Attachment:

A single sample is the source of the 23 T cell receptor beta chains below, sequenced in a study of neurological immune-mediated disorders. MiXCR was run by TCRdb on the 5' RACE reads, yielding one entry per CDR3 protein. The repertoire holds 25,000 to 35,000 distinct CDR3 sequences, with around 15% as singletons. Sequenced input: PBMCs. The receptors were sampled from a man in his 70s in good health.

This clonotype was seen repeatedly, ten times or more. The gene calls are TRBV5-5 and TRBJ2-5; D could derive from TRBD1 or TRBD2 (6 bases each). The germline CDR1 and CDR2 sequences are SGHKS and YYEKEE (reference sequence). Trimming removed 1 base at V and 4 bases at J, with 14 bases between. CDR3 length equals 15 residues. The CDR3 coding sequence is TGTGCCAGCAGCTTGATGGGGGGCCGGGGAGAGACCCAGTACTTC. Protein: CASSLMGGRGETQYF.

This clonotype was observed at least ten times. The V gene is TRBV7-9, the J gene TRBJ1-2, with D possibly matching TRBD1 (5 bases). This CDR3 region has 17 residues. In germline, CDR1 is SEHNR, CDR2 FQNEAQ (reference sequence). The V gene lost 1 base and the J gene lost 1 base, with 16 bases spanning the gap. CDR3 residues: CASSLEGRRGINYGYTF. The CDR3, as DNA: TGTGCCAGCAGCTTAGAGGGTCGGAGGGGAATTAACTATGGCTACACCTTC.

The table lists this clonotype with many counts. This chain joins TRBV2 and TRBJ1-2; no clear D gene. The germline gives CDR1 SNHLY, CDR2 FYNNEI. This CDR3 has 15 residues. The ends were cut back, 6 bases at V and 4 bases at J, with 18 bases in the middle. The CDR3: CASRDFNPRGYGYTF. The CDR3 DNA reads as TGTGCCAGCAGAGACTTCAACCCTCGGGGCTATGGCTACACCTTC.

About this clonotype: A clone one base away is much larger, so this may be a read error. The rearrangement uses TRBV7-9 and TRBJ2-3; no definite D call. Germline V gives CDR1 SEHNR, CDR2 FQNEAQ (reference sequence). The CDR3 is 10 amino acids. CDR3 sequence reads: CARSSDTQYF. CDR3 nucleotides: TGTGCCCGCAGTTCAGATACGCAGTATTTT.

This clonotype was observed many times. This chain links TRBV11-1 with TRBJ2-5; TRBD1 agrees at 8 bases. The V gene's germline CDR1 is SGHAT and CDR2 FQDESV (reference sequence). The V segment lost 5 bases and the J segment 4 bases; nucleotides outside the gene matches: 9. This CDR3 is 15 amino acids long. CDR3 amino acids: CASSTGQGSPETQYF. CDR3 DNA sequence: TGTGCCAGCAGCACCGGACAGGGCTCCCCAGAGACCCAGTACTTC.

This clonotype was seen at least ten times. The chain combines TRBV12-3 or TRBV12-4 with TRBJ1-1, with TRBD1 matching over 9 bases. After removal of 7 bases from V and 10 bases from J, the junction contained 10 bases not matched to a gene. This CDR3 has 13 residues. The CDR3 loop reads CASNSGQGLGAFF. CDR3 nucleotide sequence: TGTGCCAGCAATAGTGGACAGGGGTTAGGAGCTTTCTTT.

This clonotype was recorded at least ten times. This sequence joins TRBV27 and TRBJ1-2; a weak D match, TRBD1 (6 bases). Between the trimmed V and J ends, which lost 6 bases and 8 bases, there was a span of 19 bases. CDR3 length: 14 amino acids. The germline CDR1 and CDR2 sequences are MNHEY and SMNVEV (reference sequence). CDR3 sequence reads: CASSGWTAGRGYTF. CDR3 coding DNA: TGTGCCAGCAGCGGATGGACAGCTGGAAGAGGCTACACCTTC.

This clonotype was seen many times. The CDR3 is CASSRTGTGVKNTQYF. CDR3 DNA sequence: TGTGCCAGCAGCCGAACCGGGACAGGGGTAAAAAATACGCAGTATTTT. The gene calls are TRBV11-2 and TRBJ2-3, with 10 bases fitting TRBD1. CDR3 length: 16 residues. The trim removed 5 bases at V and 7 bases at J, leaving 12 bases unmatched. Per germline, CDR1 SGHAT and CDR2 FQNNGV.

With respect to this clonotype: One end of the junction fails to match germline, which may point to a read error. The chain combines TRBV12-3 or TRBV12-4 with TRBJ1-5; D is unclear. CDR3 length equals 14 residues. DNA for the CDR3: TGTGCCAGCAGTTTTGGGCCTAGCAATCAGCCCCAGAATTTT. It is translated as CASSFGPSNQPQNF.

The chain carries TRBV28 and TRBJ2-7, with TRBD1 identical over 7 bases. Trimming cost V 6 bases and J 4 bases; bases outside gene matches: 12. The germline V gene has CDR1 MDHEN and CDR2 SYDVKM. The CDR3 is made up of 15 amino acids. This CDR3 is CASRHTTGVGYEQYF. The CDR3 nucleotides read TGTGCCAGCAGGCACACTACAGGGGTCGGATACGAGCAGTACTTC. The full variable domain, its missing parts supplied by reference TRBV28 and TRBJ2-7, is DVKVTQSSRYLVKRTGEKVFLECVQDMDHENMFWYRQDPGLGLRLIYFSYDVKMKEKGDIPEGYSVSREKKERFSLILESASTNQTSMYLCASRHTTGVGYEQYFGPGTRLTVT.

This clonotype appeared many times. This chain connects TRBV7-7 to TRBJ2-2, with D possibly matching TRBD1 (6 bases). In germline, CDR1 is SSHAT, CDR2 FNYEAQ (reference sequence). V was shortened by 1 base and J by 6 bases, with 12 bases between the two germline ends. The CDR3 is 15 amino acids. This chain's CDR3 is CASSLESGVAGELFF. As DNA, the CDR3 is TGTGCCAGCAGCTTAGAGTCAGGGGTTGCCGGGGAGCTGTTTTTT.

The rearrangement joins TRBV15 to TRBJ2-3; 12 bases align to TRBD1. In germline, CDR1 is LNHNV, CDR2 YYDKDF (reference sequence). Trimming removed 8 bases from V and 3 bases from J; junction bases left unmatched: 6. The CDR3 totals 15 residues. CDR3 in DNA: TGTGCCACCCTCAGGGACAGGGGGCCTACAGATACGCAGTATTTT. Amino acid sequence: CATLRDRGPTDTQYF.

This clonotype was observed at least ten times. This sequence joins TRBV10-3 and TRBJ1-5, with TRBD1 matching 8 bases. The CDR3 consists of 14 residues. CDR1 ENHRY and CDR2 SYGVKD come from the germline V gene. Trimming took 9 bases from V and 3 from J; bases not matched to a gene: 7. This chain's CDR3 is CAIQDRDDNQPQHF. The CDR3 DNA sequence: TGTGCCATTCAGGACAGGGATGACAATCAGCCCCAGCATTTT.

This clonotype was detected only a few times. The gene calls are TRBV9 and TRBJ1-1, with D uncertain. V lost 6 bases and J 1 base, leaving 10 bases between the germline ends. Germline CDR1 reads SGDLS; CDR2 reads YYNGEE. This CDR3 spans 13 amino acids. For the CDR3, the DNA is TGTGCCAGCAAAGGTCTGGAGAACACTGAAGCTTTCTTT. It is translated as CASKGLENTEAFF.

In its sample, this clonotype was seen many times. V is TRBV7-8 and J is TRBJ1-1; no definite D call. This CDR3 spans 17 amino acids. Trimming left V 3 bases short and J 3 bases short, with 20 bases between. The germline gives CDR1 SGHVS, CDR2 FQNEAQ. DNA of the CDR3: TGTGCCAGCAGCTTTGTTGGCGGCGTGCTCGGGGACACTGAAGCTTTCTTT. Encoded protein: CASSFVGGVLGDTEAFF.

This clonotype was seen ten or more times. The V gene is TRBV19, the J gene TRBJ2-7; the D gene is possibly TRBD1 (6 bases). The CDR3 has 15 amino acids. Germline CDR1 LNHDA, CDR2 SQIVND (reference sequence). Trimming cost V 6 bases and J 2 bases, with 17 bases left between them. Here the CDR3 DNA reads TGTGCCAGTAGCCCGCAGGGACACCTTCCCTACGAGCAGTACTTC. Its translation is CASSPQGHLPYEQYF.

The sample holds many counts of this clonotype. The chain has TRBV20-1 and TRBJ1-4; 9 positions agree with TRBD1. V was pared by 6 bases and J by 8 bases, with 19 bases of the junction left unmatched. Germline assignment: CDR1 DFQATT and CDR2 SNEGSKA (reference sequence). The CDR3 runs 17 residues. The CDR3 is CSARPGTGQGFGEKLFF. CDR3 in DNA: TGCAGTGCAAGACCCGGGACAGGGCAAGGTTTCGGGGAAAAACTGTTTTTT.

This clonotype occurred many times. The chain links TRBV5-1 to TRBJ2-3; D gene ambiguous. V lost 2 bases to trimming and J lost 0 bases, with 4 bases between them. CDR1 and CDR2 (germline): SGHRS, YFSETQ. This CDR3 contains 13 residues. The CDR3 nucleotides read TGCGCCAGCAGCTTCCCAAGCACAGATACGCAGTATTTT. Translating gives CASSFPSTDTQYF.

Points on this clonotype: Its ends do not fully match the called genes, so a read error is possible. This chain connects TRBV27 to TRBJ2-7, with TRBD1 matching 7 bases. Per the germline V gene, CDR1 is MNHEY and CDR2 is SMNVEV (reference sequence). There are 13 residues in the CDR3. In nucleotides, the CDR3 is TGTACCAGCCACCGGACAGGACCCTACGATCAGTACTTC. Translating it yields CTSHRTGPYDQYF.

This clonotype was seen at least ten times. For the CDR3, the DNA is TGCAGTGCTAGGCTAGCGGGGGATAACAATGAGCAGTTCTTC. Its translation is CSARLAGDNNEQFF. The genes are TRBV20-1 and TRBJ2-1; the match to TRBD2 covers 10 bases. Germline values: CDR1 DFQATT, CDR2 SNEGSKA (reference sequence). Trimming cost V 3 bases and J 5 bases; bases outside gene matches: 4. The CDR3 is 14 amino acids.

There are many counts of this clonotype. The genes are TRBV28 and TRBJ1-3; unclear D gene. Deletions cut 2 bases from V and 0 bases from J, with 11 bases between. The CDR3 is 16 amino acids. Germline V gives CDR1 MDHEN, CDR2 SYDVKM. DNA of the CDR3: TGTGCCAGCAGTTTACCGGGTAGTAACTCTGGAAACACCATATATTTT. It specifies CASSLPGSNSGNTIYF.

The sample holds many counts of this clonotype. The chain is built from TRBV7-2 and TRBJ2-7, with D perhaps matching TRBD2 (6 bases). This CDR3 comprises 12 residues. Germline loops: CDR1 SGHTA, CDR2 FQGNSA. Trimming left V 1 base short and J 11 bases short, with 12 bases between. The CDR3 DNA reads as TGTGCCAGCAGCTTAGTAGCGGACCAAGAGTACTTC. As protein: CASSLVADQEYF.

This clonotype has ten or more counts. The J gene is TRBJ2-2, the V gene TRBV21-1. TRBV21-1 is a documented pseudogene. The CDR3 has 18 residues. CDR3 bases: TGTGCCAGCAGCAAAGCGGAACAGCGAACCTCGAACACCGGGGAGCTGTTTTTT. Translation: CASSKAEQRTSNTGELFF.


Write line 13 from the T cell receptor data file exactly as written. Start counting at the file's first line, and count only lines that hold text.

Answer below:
The rearrangement joins TRBV15 to TRBJ2-3; 12 bases align to TRBD1. In germline, CDR1 is LNHNV, CDR2 YYDKDF (reference sequence). Trimming removed 8 bases from V and 3 bases from J; junction bases left unmatched: 6. The CDR3 totals 15 residues. CDR3 in DNA: TGTGCCACCCTCAGGGACAGGGGGCCTACAGATACGCAGTATTTT. Amino acid sequence: CATLRDRGPTDTQYF.